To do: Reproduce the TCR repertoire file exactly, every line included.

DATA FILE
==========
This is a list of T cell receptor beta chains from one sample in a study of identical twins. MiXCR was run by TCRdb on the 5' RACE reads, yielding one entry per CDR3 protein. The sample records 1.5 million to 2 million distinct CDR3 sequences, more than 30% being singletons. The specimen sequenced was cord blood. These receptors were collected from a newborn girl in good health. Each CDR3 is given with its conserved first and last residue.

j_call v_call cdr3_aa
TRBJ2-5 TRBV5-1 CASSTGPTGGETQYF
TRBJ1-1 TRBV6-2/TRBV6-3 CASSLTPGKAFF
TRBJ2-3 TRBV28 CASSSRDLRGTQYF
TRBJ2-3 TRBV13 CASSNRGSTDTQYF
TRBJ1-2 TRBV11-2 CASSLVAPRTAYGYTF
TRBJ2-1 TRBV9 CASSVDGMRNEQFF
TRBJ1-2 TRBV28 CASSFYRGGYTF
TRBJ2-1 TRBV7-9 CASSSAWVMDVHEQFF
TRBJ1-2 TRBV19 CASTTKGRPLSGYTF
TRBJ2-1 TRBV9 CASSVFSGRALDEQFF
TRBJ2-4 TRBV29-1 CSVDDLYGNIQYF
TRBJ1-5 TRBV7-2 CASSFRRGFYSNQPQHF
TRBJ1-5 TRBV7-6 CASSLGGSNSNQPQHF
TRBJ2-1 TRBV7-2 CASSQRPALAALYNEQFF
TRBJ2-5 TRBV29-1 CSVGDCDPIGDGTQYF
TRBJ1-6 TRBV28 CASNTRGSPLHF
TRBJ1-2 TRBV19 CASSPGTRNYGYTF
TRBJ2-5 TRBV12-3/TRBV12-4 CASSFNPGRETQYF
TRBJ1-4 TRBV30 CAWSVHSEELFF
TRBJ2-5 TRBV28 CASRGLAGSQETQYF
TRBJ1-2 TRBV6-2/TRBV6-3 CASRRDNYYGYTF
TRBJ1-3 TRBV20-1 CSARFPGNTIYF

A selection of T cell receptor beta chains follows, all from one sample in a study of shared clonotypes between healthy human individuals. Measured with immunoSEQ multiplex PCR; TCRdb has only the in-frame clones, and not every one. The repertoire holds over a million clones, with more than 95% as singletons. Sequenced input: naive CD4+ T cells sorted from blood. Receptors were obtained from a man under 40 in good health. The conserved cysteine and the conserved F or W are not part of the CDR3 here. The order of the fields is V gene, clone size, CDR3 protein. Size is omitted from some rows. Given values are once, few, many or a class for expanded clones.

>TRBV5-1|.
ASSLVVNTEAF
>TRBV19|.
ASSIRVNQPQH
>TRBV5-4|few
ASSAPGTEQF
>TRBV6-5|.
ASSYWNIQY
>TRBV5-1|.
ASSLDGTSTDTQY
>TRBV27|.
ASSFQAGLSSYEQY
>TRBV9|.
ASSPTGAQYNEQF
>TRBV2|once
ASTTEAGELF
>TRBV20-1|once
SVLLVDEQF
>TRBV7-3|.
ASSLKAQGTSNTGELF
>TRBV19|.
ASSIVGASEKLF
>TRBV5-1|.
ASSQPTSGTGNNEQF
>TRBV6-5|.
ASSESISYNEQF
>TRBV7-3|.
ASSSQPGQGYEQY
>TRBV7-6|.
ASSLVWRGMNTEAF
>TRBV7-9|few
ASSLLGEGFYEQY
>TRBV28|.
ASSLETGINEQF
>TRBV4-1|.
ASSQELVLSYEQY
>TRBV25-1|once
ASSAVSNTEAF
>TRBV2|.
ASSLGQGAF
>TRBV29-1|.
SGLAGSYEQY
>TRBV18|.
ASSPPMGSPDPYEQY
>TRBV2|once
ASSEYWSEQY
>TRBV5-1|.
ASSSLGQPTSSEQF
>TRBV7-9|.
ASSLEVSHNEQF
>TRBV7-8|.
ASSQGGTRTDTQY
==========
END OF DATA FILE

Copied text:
This is a list of T cell receptor beta chains from one sample in a study of identical twins. MiXCR was run by TCRdb on the 5' RACE reads, yielding one entry per CDR3 protein. The sample records 1.5 million to 2 million distinct CDR3 sequences, more than 30% being singletons. The specimen sequenced was cord blood. These receptors were collected from a newborn girl in good health. Each CDR3 is given with its conserved first and last residue.

j_call v_call cdr3_aa
TRBJ2-5 TRBV5-1 CASSTGPTGGETQYF
TRBJ1-1 TRBV6-2/TRBV6-3 CASSLTPGKAFF
TRBJ2-3 TRBV28 CASSSRDLRGTQYF
TRBJ2-3 TRBV13 CASSNRGSTDTQYF
TRBJ1-2 TRBV11-2 CASSLVAPRTAYGYTF
TRBJ2-1 TRBV9 CASSVDGMRNEQFF
TRBJ1-2 TRBV28 CASSFYRGGYTF
TRBJ2-1 TRBV7-9 CASSSAWVMDVHEQFF
TRBJ1-2 TRBV19 CASTTKGRPLSGYTF
TRBJ2-1 TRBV9 CASSVFSGRALDEQFF
TRBJ2-4 TRBV29-1 CSVDDLYGNIQYF
TRBJ1-5 TRBV7-2 CASSFRRGFYSNQPQHF
TRBJ1-5 TRBV7-6 CASSLGGSNSNQPQHF
TRBJ2-1 TRBV7-2 CASSQRPALAALYNEQFF
TRBJ2-5 TRBV29-1 CSVGDCDPIGDGTQYF
TRBJ1-6 TRBV28 CASNTRGSPLHF
TRBJ1-2 TRBV19 CASSPGTRNYGYTF
TRBJ2-5 TRBV12-3/TRBV12-4 CASSFNPGRETQYF
TRBJ1-4 TRBV30 CAWSVHSEELFF
TRBJ2-5 TRBV28 CASRGLAGSQETQYF
TRBJ1-2 TRBV6-2/TRBV6-3 CASRRDNYYGYTF
TRBJ1-3 TRBV20-1 CSARFPGNTIYF

A selection of T cell receptor beta chains follows, all from one sample in a study of shared clonotypes between healthy human individuals. Measured with immunoSEQ multiplex PCR; TCRdb has only the in-frame clones, and not every one. The repertoire holds over a million clones, with more than 95% as singletons. Sequenced input: naive CD4+ T cells sorted from blood. Receptors were obtained from a man under 40 in good health. The conserved cysteine and the conserved F or W are not part of the CDR3 here. The order of the fields is V gene, clone size, CDR3 protein. Size is omitted from some rows. Given values are once, few, many or a class for expanded clones.

>TRBV5-1|.
ASSLVVNTEAF
>TRBV19|.
ASSIRVNQPQH
>TRBV5-4|few
ASSAPGTEQF
>TRBV6-5|.
ASSYWNIQY
>TRBV5-1|.
ASSLDGTSTDTQY
>TRBV27|.
ASSFQAGLSSYEQY
>TRBV9|.
ASSPTGAQYNEQF
>TRBV2|once
ASTTEAGELF
>TRBV20-1|once
SVLLVDEQF
>TRBV7-3|.
ASSLKAQGTSNTGELF
>TRBV19|.
ASSIVGASEKLF
>TRBV5-1|.
ASSQPTSGTGNNEQF
>TRBV6-5|.
ASSESISYNEQF
>TRBV7-3|.
ASSSQPGQGYEQY
>TRBV7-6|.
ASSLVWRGMNTEAF
>TRBV7-9|few
ASSLLGEGFYEQY
>TRBV28|.
ASSLETGINEQF
>TRBV4-1|.
ASSQELVLSYEQY
>TRBV25-1|once
ASSAVSNTEAF
>TRBV2|.
ASSLGQGAF
>TRBV29-1|.
SGLAGSYEQY
>TRBV18|.
ASSPPMGSPDPYEQY
>TRBV2|once
ASSEYWSEQY
>TRBV5-1|.
ASSSLGQPTSSEQF
>TRBV7-9|.
ASSLEVSHNEQF
>TRBV7-8|.
ASSQGGTRTDTQY